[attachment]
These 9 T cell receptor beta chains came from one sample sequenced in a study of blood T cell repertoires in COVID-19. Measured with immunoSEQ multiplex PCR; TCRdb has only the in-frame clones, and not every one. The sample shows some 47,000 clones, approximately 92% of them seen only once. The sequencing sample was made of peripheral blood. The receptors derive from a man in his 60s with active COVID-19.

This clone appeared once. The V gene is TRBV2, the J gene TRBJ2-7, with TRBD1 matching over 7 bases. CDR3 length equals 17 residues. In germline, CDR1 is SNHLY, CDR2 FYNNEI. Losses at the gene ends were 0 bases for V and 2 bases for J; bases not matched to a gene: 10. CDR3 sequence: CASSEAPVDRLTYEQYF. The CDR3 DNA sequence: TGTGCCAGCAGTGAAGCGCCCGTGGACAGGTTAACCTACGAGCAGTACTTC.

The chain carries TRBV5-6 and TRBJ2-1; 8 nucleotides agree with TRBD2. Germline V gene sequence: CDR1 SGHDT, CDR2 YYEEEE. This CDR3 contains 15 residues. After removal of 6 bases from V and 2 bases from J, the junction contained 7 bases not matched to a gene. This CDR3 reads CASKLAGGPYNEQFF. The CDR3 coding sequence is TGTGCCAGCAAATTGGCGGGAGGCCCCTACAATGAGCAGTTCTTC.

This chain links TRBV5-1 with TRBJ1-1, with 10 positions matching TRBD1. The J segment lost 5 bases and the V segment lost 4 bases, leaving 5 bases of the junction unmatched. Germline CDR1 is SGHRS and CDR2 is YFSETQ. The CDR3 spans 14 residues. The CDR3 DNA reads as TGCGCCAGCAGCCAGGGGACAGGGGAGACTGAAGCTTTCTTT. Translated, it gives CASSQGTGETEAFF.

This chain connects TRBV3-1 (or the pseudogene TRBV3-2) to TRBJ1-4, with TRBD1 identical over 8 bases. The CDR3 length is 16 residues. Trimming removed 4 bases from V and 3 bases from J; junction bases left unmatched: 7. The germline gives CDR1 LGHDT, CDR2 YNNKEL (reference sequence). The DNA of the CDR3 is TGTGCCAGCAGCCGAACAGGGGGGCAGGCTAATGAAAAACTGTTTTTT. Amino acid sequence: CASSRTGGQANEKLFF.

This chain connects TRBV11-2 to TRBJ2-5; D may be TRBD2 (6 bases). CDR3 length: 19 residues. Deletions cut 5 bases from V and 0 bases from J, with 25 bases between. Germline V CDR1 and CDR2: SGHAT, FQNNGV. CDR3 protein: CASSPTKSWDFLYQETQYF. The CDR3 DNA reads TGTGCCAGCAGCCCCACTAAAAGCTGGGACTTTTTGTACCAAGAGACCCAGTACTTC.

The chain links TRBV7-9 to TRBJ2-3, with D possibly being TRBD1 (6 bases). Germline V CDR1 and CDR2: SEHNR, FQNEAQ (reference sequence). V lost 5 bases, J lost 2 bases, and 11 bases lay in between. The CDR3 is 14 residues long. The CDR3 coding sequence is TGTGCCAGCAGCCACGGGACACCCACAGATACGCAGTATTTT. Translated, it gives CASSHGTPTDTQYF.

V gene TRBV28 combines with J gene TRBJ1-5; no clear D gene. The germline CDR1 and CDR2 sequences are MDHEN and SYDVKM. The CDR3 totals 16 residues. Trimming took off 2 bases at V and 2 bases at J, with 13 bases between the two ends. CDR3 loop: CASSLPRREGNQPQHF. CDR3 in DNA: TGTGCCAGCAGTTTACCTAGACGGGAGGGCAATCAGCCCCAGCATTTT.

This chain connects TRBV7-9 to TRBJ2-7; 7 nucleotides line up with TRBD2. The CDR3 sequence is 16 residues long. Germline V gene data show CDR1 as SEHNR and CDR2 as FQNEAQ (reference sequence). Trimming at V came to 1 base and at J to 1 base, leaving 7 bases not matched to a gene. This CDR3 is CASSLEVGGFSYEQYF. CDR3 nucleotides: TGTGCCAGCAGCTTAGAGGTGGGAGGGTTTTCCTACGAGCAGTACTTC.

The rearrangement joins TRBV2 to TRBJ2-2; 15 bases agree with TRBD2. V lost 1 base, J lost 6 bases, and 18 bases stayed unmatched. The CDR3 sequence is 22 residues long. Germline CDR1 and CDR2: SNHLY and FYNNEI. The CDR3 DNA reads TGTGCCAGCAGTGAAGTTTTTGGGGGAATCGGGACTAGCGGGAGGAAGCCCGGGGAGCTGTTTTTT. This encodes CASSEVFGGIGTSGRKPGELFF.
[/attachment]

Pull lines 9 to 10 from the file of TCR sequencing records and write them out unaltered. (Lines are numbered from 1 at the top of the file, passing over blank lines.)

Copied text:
This chain connects TRBV7-9 to TRBJ2-7; 7 nucleotides line up with TRBD2. The CDR3 sequence is 16 residues long. Germline V gene data show CDR1 as SEHNR and CDR2 as FQNEAQ (reference sequence). Trimming at V came to 1 base and at J to 1 base, leaving 7 bases not matched to a gene. This CDR3 is CASSLEVGGFSYEQYF. CDR3 nucleotides: TGTGCCAGCAGCTTAGAGGTGGGAGGGTTTTCCTACGAGCAGTACTTC.

The rearrangement joins TRBV2 to TRBJ2-2; 15 bases agree with TRBD2. V lost 1 base, J lost 6 bases, and 18 bases stayed unmatched. The CDR3 sequence is 22 residues long. Germline CDR1 and CDR2: SNHLY and FYNNEI. The CDR3 DNA reads TGTGCCAGCAGTGAAGTTTTTGGGGGAATCGGGACTAGCGGGAGGAAGCCCGGGGAGCTGTTTTTT. This encodes CASSEVFGGIGTSGRKPGELFF.